mutiny

noun
mu·​ti·​ny | \ ˈmyü-tə-nē How to pronounce mutiny (audio) , ˈmyüt-nē\
plural mutinies

Definition of mutiny

 (Entry 1 of 2)

1 obsolete : tumult, strife
2 : forcible or passive resistance to lawful authority especially : concerted (see concerted sense 1) revolt (as of a naval crew) against discipline or a superior officer The sailors staged a mutiny and took control of the ship.

mutiny

verb
mutinied; mutinying

Definition of mutiny (Entry 2 of 2)

intransitive verb

: to rise against or refuse to obey or observe authority He mutinied not just against God but against the older generation of Romanian intellectuals.— Will Blythe specifically, of soldiers, sailors, etc. : to rebel against military authority : to stage a mutiny Months wore on, and about half of [Christopher] Columbus's men mutinied and tried to sail by canoe to Hispaniola. — Owen Gingerich In April 1779 a draft of sixty men from the 71st Highlanders mutinied when they were told they were to go to America and refused to march aboard the transports. — Christopher Hibbert

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Choose the Right Synonym for mutiny

Noun

rebellion, revolution, uprising, revolt, insurrection, mutiny mean an outbreak against authority. rebellion implies an open formidable resistance that is often unsuccessful. open rebellion against the officers revolution applies to a successful rebellion resulting in a major change (as in government). a political revolution that toppled the monarchy uprising implies a brief, limited, and often immediately ineffective rebellion. quickly put down the uprising revolt and insurrection imply an armed uprising that quickly fails or succeeds. a revolt by the Young Turks that surprised party leaders an insurrection of oppressed laborers mutiny applies to group insubordination or insurrection especially against naval authority. a mutiny led by the ship's cook

Examples of mutiny in a Sentence

Noun

The mutiny was led by the ship's cook. The sailors staged a mutiny and took control of the ship.

Recent Examples on the Web: Noun

Offences relating to unlawful escape from custody; mutiny in prison. Mary Hui, Quartz, "These are all the crimes Hong Kong is considering extraditing people for under a new law," 7 June 2019 There are hints of mutiny—of America’s 35 European and Asian military allies, only three have so far agreed to ban Huawei. The Economist, "America is deploying a new economic arsenal to assert its power," 6 June 2019 That seemed to be the intent of Mr. Trump’s broadside on Ms. Merkel, who has faced a mutiny from her rebellious interior minister, Horst Seehofer, who wants Germany to tighten its borders drastically. New York Times, "As Europe’s Liberal Order Splinters, Trump Wields an Ax," 18 June 2018 Final mutiny came in the form of a universal complaint that all the cassava was making everyone’s mouths feel coated and sticky. Tamar Adler, Vogue, "Is Healthy Snack Food Actually Healthy—or Just Addictive?," 18 Jan. 2019 The Grand Rapids Herald ran the headline about the mutiny on April 11, 1919. WSJ, "Archangel Endnotes," 9 Nov. 2018 Winter discontent The description of the White Russian mutiny and its violent suppression comes from Rebellion in the Archangel Regiment, a memo from Capt. WSJ, "Archangel Endnotes," 9 Nov. 2018 Nasheed resigns after a police mutiny and weeks of demonstrations over the judge's arrest. Bharatha Mallawarachi, Fox News, "Timeline of political events leading up to Maldives election," 21 Sep. 2018 The men refused to leave the barracks and threatened mutiny if Washington didn’t set a withdrawal date. Michael M. Phillips, WSJ, "The One Time American Troops Fought Russians Was at the End of World War I—and They Lost," 9 Nov. 2018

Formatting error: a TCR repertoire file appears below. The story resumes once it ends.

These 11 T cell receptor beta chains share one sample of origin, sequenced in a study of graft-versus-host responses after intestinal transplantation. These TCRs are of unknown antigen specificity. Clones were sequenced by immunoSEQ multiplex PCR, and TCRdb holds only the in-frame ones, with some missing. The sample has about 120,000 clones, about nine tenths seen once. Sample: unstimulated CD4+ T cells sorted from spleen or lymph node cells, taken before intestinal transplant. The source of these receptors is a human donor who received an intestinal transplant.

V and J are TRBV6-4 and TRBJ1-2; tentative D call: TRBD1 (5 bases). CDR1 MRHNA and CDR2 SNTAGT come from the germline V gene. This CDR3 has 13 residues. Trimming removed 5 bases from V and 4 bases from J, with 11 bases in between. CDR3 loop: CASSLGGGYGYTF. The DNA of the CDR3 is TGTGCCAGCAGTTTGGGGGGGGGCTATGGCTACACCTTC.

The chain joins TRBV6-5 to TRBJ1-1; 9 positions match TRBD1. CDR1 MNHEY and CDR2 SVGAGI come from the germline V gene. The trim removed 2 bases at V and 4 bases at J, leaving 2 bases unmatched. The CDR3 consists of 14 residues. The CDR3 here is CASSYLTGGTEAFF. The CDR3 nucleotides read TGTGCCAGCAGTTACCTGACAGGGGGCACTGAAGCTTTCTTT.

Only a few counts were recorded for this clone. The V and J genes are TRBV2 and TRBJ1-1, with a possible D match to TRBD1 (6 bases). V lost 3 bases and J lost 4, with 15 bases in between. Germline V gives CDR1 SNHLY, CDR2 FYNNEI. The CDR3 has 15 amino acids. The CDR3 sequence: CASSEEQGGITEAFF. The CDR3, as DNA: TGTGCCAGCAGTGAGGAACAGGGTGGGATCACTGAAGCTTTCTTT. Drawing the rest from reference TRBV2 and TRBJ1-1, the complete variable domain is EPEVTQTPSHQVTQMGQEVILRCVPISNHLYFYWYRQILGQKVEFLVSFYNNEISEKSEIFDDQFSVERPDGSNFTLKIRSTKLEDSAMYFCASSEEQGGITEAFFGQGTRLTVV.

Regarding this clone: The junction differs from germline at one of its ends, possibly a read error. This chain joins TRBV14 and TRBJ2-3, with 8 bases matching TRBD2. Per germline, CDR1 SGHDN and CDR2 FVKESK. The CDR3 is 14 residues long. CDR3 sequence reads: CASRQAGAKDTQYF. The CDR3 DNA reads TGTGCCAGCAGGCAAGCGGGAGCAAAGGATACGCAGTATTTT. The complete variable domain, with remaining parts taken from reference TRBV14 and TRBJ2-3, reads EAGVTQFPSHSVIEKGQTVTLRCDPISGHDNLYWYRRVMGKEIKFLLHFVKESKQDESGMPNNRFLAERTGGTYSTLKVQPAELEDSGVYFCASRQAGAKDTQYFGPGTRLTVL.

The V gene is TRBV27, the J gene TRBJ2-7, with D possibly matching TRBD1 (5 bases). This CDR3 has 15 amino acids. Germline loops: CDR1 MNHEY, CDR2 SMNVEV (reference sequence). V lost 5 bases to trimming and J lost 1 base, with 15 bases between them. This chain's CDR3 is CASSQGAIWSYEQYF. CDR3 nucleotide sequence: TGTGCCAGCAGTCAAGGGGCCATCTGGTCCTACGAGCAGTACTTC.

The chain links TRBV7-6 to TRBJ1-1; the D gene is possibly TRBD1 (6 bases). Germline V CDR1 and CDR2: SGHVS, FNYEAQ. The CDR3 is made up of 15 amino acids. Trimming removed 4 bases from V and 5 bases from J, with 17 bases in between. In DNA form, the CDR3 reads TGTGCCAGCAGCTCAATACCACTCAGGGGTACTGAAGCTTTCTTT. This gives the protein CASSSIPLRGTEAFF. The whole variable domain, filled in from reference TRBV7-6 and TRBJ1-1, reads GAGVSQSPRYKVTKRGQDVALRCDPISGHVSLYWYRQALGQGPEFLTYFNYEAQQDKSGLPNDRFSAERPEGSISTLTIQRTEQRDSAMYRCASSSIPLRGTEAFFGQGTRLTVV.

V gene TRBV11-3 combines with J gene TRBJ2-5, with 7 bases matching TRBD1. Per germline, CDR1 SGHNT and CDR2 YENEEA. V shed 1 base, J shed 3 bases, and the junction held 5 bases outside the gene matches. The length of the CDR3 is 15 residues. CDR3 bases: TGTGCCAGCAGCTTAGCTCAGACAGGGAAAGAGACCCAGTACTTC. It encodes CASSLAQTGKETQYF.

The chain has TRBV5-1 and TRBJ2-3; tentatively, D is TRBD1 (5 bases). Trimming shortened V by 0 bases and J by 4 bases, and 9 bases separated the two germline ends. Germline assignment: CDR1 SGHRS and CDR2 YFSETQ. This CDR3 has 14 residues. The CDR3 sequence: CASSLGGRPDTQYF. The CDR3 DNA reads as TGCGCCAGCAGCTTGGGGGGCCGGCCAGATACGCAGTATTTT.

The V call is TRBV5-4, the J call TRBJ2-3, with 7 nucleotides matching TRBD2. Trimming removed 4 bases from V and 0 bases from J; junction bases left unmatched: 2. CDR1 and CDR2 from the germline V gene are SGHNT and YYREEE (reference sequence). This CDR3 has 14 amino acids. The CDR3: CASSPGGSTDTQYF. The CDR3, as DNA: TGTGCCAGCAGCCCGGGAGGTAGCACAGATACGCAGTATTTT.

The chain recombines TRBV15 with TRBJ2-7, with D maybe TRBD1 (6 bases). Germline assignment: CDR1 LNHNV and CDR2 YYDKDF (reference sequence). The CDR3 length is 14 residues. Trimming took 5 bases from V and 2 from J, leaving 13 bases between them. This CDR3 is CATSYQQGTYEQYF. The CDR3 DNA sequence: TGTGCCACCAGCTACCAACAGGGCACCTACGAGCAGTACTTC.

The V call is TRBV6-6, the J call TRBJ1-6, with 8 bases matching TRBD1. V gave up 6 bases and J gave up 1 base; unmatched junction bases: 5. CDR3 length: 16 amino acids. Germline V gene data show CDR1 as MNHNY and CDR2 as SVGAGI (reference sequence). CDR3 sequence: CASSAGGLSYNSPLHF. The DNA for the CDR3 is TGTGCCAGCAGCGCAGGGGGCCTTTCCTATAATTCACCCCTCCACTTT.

These example sentences are selected automatically from various online news sources to reflect current usage of the word 'mutiny.' Views expressed in the examples do not represent the opinion of Merriam-Webster or its editors. Send us feedback.

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First Known Use of mutiny

Noun

1540, in the meaning defined at sense 1

Verb

1584, in the meaning defined above

History and Etymology for mutiny

Noun

mutine to rebel, from Middle French (se) mutiner, from mutin mutinous, from meute revolt, from Vulgar Latin *movita, from feminine of movitus, alteration of Latin motus, past participle of movēre to move

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Statistics for mutiny

Last Updated

14 Jun 2019

Look-up Popularity

Time Traveler for mutiny

The first known use of mutiny was in 1540

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More Definitions for mutiny

mutiny

noun

English Language Learners Definition of mutiny

: a situation in which a group of people (such as sailors or soldiers) refuse to obey orders and try to take control away from the person who commands them

mutiny

noun
mu·​ti·​ny | \ ˈmyü-tə-nē How to pronounce mutiny (audio) \
plural mutinies

Kids Definition of mutiny

 (Entry 1 of 2)

1 : a turning of a group (as of sailors) against a person in charge
2 : refusal to obey those in charge

mutiny

verb
mutinied; mutinying

Kids Definition of mutiny (Entry 2 of 2)

: to try to take control away from a person in charge The sailors were preparing to mutiny.

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More from Merriam-Webster on mutiny

Thesaurus: All synonyms and antonyms for mutiny

Spanish Central: Translation of mutiny

Nglish: Translation of mutiny for Spanish Speakers

Britannica.com: Encyclopedia article about mutiny

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